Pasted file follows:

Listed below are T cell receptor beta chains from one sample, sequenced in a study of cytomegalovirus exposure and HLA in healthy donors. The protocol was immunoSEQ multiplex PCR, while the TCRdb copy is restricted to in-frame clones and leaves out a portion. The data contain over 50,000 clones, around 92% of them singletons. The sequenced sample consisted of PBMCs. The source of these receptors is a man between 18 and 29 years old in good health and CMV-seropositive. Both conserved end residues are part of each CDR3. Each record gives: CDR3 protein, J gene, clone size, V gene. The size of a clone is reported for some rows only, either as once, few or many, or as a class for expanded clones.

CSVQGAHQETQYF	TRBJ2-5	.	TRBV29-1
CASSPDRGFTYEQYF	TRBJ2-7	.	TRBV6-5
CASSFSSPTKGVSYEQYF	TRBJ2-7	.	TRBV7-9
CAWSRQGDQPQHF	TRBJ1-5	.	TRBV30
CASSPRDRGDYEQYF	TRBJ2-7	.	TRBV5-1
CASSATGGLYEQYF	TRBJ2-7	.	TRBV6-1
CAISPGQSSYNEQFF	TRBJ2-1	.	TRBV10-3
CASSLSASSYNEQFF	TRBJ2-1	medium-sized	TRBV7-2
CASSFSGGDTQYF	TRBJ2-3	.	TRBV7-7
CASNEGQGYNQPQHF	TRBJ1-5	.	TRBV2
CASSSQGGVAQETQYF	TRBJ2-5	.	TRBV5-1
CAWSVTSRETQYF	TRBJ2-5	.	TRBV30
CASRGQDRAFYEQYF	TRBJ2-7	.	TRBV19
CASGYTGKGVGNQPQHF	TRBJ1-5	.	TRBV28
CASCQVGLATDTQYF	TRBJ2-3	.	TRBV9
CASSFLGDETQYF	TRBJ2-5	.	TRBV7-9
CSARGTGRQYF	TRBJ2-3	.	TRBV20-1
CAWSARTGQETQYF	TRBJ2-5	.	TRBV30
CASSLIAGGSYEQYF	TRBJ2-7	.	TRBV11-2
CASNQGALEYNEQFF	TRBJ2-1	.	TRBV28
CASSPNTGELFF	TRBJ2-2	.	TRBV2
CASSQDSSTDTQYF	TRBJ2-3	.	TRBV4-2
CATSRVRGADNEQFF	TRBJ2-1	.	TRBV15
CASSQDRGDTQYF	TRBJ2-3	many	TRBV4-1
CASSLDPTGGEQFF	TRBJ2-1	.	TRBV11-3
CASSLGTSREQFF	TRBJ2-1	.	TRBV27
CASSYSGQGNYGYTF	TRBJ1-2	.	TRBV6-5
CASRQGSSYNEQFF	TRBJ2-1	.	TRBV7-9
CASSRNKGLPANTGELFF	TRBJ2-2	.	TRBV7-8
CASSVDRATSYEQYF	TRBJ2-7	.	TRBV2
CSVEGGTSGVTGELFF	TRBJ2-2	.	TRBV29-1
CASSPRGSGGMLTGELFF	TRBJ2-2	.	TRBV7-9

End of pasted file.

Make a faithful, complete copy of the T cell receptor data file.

Listed below are T cell receptor beta chains from one sample, sequenced in a study of cytomegalovirus exposure and HLA in healthy donors. The protocol was immunoSEQ multiplex PCR, while the TCRdb copy is restricted to in-frame clones and leaves out a portion. The data contain over 50,000 clones, around 92% of them singletons. The sequenced sample consisted of PBMCs. The source of these receptors is a man between 18 and 29 years old in good health and CMV-seropositive. Both conserved end residues are part of each CDR3. Each record gives: CDR3 protein, J gene, clone size, V gene. The size of a clone is reported for some rows only, either as once, few or many, or as a class for expanded clones.

CSVQGAHQETQYF	TRBJ2-5	.	TRBV29-1
CASSPDRGFTYEQYF	TRBJ2-7	.	TRBV6-5
CASSFSSPTKGVSYEQYF	TRBJ2-7	.	TRBV7-9
CAWSRQGDQPQHF	TRBJ1-5	.	TRBV30
CASSPRDRGDYEQYF	TRBJ2-7	.	TRBV5-1
CASSATGGLYEQYF	TRBJ2-7	.	TRBV6-1
CAISPGQSSYNEQFF	TRBJ2-1	.	TRBV10-3
CASSLSASSYNEQFF	TRBJ2-1	medium-sized	TRBV7-2
CASSFSGGDTQYF	TRBJ2-3	.	TRBV7-7
CASNEGQGYNQPQHF	TRBJ1-5	.	TRBV2
CASSSQGGVAQETQYF	TRBJ2-5	.	TRBV5-1
CAWSVTSRETQYF	TRBJ2-5	.	TRBV30
CASRGQDRAFYEQYF	TRBJ2-7	.	TRBV19
CASGYTGKGVGNQPQHF	TRBJ1-5	.	TRBV28
CASCQVGLATDTQYF	TRBJ2-3	.	TRBV9
CASSFLGDETQYF	TRBJ2-5	.	TRBV7-9
CSARGTGRQYF	TRBJ2-3	.	TRBV20-1
CAWSARTGQETQYF	TRBJ2-5	.	TRBV30
CASSLIAGGSYEQYF	TRBJ2-7	.	TRBV11-2
CASNQGALEYNEQFF	TRBJ2-1	.	TRBV28
CASSPNTGELFF	TRBJ2-2	.	TRBV2
CASSQDSSTDTQYF	TRBJ2-3	.	TRBV4-2
CATSRVRGADNEQFF	TRBJ2-1	.	TRBV15
CASSQDRGDTQYF	TRBJ2-3	many	TRBV4-1
CASSLDPTGGEQFF	TRBJ2-1	.	TRBV11-3
CASSLGTSREQFF	TRBJ2-1	.	TRBV27
CASSYSGQGNYGYTF	TRBJ1-2	.	TRBV6-5
CASRQGSSYNEQFF	TRBJ2-1	.	TRBV7-9
CASSRNKGLPANTGELFF	TRBJ2-2	.	TRBV7-8
CASSVDRATSYEQYF	TRBJ2-7	.	TRBV2
CSVEGGTSGVTGELFF	TRBJ2-2	.	TRBV29-1
CASSPRGSGGMLTGELFF	TRBJ2-2	.	TRBV7-9